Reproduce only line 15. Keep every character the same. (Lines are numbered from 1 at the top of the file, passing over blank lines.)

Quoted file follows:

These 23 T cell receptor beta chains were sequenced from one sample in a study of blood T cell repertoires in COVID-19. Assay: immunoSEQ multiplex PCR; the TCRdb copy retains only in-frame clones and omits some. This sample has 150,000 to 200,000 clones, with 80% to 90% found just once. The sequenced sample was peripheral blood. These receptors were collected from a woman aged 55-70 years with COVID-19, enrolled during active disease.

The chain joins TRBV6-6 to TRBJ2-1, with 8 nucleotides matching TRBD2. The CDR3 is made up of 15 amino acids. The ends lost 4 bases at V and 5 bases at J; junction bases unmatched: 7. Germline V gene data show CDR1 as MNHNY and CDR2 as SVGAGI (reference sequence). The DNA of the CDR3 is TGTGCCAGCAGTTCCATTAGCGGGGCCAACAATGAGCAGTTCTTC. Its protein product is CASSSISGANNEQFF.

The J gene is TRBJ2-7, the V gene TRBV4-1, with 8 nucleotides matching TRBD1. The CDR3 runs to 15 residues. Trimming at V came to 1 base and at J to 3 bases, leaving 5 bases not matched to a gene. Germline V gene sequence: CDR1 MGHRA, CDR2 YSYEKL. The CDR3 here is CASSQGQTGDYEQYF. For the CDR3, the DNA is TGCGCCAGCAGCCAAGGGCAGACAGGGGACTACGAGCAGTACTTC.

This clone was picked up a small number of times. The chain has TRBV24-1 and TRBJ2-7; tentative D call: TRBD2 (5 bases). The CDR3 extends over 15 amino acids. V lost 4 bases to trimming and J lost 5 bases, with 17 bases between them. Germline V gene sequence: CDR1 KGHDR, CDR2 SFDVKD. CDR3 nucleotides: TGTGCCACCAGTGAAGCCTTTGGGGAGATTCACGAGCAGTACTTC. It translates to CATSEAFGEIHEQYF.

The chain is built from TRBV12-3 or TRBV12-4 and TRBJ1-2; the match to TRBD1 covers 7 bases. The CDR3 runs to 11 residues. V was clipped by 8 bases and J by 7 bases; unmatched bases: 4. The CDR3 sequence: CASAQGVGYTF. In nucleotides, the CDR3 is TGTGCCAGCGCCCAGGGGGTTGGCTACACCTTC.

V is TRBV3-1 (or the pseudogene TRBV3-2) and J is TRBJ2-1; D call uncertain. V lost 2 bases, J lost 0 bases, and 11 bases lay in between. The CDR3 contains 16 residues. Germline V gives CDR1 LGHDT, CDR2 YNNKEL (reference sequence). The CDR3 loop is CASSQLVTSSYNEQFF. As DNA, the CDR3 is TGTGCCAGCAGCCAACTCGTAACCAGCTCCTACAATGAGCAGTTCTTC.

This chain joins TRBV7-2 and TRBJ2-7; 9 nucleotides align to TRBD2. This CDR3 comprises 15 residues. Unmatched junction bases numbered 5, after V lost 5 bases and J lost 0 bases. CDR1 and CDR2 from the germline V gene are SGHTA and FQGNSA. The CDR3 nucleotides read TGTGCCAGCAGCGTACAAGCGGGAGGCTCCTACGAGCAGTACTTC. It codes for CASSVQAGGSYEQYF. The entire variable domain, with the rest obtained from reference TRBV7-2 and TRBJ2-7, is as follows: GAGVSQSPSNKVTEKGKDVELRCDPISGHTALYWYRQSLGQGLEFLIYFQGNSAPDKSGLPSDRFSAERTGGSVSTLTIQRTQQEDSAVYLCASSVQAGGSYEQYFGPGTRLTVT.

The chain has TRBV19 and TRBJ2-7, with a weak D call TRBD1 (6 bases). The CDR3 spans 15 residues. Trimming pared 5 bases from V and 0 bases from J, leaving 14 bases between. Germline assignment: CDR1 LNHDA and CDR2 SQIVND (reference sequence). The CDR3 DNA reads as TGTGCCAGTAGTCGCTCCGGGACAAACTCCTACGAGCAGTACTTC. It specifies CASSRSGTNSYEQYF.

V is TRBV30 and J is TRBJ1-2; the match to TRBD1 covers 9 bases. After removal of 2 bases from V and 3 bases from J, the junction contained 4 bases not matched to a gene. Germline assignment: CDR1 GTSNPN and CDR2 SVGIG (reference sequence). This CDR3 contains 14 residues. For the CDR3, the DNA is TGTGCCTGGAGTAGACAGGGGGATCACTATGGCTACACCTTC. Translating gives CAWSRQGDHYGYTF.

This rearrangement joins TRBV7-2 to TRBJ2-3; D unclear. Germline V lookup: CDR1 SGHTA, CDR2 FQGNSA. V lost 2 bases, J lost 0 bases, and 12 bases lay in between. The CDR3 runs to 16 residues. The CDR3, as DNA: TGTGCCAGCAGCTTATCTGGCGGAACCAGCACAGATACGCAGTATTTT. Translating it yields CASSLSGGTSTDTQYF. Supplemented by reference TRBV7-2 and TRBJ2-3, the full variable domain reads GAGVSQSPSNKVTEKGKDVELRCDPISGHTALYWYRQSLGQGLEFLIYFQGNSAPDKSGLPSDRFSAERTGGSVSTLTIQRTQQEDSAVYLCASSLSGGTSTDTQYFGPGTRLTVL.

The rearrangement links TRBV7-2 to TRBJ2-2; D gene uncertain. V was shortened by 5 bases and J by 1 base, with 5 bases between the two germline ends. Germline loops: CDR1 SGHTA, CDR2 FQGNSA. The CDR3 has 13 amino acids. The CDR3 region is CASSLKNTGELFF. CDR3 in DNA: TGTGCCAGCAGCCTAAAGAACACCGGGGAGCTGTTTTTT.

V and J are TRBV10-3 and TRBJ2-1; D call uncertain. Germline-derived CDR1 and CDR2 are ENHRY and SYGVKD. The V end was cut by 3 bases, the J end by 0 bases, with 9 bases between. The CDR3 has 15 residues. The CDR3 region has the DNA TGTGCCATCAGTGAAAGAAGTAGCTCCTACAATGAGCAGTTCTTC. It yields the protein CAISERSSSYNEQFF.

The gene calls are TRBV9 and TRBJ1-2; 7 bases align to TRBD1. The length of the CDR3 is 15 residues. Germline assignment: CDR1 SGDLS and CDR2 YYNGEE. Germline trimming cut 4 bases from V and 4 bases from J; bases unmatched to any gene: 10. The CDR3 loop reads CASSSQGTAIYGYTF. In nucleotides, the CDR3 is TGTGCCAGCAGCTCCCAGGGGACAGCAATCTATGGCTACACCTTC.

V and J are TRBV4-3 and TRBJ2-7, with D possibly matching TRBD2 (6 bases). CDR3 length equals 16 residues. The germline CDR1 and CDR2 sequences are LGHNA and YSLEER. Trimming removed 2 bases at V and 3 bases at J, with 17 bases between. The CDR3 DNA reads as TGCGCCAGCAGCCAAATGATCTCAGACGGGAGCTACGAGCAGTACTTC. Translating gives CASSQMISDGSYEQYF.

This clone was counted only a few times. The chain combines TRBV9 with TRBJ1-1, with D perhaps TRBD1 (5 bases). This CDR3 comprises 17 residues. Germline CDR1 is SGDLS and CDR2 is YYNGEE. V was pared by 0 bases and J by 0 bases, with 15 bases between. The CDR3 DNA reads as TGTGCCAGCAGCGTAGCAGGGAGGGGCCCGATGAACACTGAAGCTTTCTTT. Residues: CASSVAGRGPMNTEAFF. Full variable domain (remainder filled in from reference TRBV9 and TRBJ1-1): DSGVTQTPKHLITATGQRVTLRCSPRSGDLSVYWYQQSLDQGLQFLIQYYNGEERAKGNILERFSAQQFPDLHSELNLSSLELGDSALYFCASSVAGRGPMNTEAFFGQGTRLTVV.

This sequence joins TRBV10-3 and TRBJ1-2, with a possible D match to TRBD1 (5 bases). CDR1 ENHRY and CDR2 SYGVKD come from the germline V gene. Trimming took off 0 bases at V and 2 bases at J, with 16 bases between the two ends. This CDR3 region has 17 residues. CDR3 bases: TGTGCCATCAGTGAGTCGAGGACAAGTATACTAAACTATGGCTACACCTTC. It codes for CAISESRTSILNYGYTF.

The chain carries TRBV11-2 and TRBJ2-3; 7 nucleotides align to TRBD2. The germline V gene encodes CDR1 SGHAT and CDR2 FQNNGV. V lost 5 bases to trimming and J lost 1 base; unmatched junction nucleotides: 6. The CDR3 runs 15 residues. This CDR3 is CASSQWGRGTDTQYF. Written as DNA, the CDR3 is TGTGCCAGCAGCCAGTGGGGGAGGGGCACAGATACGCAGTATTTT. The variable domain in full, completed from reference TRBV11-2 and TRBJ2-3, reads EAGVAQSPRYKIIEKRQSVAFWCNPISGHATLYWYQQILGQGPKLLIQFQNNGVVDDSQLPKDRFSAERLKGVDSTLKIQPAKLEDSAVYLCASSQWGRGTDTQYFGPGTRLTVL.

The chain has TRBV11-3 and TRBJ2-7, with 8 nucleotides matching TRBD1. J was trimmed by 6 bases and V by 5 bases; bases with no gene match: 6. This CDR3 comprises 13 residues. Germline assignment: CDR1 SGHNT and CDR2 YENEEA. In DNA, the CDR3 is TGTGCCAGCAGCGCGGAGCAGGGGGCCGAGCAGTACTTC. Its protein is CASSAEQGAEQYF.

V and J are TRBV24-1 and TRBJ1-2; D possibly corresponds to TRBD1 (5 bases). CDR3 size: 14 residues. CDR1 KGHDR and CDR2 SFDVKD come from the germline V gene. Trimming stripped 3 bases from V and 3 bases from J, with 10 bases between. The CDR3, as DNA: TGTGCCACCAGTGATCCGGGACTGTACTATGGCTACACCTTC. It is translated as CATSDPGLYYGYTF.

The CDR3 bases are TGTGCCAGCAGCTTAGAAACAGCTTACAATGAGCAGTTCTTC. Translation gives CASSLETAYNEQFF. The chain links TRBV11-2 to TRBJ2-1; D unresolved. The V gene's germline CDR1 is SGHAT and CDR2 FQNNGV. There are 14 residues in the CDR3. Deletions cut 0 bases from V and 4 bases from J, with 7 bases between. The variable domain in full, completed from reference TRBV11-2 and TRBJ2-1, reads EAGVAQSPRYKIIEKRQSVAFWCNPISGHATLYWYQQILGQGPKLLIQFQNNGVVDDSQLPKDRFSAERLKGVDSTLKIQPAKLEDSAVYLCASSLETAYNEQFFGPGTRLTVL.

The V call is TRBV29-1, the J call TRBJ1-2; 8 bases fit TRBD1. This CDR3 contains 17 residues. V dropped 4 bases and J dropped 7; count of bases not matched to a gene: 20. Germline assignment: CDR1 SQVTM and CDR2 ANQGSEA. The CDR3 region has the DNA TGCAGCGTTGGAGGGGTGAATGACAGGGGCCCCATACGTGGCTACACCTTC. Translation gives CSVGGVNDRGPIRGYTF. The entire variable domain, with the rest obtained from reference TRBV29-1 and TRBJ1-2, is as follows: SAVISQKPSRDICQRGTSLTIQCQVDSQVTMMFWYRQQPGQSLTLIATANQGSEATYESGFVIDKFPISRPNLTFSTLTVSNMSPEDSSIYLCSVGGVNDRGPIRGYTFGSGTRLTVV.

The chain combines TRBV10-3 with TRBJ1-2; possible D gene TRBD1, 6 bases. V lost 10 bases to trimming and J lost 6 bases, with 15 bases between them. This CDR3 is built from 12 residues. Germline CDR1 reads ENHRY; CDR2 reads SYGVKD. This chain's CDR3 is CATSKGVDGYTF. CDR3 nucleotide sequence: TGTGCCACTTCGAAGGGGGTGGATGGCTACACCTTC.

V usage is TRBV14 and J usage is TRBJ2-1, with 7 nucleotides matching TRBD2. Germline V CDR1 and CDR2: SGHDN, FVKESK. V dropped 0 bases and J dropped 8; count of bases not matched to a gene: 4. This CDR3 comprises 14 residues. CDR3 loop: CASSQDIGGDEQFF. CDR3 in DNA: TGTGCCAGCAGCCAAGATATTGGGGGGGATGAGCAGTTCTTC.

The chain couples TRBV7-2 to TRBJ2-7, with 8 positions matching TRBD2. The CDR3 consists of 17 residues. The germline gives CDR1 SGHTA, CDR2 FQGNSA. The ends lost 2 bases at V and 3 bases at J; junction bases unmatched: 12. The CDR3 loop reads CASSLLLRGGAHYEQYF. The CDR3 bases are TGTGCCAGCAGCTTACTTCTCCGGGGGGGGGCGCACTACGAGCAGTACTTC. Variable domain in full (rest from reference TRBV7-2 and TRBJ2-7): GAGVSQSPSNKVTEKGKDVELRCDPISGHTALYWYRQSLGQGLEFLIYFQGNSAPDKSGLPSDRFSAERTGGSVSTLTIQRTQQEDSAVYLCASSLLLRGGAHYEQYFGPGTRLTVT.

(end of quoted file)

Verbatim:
This clone was counted only a few times. The chain combines TRBV9 with TRBJ1-1, with D perhaps TRBD1 (5 bases). This CDR3 comprises 17 residues. Germline CDR1 is SGDLS and CDR2 is YYNGEE. V was pared by 0 bases and J by 0 bases, with 15 bases between. The CDR3 DNA reads as TGTGCCAGCAGCGTAGCAGGGAGGGGCCCGATGAACACTGAAGCTTTCTTT. Residues: CASSVAGRGPMNTEAFF. Full variable domain (remainder filled in from reference TRBV9 and TRBJ1-1): DSGVTQTPKHLITATGQRVTLRCSPRSGDLSVYWYQQSLDQGLQFLIQYYNGEERAKGNILERFSAQQFPDLHSELNLSSLELGDSALYFCASSVAGRGPMNTEAFFGQGTRLTVV.